A continuous-stirred-tank reactor (CSTR) was fed with low-sodium influent containing 0.27 g of Na+/L for 70 days (Phase I), and then subjected to higher concentrations of Na+/L, i.e. 2.41 (Phase II), 5.36 (Phase III), and 10.14 g (Phase IV-1). At the quasi-steady state of each phase, biomass was sampled for an acute sodium toxicity assay. Unlike the control biomass, which exhibited a monotonic decrease of specific H2 production activity (SHPA) with increasing sodium concentration from 0.27 to 21.00 g Na+/L, the acclimated biomass maintained their activity up to 6.00 g Na+/L. Soluble microbial product analysis revealed that a sudden increase of the exterior sodium concentration changed the metabolic pathway such that it became favorable to lactate production while depressing butyrate production. Meanwhile, when the biomass was allowed for sufficient time to adapt to the chronic toxicity condition, the volumetric H2 production rate (VHPR) was maintained above 4.05 L H2/L/d at up to Phase III. However, an irrecoverable H2 production drop was observed at Phase IV-1 with a significant increase of lactate and propionate production. Although the sodium concentration decreased to 8.12 (Phase IV-2), 6.61 (Phase IV-3), and 5.36 g Na+/L (Phase V) at further operation, the performance was never recovered. A PCR-DGGE analysis revealed that lactic acid bacteria (LAB) and propionic acid bacteria (PAB) were only detected at Phases IV and V, which are not capable of producing H2.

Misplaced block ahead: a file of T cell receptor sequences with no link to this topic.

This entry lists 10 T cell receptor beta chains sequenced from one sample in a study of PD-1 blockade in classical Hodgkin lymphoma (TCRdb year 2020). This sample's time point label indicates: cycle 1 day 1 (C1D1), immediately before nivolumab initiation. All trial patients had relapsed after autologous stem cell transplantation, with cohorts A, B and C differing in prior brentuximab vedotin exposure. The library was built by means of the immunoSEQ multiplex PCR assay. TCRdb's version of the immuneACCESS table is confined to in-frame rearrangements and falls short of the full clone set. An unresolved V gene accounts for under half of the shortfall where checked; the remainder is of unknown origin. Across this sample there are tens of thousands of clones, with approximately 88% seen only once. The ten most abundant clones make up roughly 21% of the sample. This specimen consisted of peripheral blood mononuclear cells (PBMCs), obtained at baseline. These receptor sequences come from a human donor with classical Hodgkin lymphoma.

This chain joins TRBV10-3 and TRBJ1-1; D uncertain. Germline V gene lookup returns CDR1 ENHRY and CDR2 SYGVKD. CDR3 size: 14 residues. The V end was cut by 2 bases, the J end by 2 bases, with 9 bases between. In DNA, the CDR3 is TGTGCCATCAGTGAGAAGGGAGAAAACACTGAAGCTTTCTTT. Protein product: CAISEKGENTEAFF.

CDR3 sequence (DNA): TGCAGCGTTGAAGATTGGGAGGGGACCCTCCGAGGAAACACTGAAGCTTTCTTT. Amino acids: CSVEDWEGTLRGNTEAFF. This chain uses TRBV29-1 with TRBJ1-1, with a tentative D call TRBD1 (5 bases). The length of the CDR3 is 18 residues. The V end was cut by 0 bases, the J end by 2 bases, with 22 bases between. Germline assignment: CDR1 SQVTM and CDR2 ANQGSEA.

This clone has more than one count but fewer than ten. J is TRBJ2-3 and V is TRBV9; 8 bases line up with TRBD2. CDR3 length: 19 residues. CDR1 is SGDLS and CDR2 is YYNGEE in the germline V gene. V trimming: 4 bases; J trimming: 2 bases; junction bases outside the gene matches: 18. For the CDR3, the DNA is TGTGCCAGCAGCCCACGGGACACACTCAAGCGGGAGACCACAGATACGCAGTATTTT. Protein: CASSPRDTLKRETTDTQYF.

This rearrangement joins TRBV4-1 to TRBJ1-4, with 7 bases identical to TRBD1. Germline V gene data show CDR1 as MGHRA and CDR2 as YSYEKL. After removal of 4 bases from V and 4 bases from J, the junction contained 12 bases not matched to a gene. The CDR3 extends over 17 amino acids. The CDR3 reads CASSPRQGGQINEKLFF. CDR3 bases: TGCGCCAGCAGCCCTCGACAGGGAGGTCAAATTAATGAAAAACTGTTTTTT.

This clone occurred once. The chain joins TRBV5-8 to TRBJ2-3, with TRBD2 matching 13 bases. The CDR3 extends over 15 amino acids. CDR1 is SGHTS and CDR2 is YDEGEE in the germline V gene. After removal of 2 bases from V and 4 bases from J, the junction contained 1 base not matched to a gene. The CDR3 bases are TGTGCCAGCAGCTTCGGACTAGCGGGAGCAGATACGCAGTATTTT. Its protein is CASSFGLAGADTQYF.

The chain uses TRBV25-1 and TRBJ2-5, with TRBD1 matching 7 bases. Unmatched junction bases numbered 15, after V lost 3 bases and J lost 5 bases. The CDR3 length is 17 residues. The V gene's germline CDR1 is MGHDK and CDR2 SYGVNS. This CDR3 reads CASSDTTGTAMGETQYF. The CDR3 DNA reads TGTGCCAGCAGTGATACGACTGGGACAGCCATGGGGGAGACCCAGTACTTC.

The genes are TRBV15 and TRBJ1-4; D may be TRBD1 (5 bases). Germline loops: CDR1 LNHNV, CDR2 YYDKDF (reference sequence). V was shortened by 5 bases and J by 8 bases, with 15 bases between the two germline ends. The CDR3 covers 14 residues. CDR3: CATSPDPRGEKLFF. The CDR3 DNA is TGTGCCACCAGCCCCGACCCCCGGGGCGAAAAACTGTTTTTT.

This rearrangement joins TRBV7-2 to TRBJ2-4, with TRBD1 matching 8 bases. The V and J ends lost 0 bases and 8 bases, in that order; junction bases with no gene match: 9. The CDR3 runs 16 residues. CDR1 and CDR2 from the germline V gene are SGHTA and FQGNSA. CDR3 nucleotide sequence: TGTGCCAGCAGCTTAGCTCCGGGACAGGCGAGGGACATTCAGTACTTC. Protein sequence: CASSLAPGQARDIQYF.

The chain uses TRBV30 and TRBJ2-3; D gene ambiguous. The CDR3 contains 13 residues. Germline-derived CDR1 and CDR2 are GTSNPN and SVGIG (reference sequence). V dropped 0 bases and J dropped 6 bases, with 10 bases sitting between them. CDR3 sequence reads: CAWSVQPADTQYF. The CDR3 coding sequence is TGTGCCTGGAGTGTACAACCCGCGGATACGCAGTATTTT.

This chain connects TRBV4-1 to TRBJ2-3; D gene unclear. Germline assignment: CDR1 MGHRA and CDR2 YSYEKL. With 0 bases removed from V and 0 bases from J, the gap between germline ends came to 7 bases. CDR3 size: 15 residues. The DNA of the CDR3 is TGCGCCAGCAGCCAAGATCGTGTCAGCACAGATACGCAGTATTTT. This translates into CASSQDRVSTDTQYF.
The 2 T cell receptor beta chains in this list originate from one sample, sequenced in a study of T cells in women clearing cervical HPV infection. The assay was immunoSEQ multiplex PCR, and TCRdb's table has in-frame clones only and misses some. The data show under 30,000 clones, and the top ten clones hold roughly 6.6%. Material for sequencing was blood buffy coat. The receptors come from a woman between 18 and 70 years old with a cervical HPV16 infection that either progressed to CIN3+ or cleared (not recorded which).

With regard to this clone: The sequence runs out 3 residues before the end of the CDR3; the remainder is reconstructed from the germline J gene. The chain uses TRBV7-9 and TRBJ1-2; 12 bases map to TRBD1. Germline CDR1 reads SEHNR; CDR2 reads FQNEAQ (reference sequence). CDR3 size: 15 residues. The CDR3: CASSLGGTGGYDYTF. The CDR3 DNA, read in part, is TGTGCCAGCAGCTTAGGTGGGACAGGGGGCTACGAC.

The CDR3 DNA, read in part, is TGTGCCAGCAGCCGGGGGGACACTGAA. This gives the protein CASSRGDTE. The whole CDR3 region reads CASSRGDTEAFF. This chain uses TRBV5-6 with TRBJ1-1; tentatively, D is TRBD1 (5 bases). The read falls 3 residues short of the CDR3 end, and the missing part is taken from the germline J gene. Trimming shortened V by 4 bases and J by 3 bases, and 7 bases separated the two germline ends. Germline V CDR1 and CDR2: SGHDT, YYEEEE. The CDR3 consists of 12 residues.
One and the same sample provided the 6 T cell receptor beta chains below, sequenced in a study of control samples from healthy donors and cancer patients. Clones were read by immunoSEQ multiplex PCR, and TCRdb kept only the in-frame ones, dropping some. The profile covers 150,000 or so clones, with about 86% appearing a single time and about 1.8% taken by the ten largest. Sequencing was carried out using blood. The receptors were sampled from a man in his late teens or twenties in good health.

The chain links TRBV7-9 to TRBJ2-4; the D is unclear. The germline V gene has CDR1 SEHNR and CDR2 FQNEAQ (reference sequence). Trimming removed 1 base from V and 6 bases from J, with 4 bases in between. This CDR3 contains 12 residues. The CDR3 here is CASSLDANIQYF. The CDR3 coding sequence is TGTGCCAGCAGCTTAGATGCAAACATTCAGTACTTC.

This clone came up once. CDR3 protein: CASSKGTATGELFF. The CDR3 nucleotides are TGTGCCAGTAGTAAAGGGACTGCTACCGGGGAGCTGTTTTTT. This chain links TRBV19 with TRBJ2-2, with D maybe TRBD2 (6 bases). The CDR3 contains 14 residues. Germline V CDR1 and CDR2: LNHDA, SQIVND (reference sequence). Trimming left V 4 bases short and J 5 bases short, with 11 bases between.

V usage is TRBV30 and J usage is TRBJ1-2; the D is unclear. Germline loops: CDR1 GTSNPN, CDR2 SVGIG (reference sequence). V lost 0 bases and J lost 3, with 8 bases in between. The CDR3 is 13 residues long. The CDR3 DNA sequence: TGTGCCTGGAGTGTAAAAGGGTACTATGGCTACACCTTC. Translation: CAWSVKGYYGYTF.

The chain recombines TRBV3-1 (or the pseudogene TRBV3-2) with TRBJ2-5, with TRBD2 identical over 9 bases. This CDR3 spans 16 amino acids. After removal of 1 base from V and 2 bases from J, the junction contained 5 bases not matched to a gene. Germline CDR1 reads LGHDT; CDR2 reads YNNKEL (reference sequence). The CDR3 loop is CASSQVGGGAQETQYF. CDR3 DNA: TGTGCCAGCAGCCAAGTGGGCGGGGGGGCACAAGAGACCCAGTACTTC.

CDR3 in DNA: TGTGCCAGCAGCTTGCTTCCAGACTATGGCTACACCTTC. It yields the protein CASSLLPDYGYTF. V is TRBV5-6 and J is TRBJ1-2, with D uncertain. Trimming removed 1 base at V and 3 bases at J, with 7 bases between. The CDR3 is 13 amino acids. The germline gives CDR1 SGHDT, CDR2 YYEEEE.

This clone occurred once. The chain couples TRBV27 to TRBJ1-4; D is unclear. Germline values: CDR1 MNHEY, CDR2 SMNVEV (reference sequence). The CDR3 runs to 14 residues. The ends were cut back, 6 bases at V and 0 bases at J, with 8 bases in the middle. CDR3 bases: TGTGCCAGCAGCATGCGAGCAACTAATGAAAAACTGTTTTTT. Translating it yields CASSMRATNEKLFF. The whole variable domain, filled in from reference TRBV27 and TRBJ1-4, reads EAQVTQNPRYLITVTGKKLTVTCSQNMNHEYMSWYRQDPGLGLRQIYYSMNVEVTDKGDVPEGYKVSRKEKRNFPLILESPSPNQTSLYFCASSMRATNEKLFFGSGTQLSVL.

All Science Journal Classification (ASJC) codes
- Renewable Energy, Sustainability and the Environment
- Fuel Technology
- Condensed Matter Physics
- Energy Engineering and Power Technology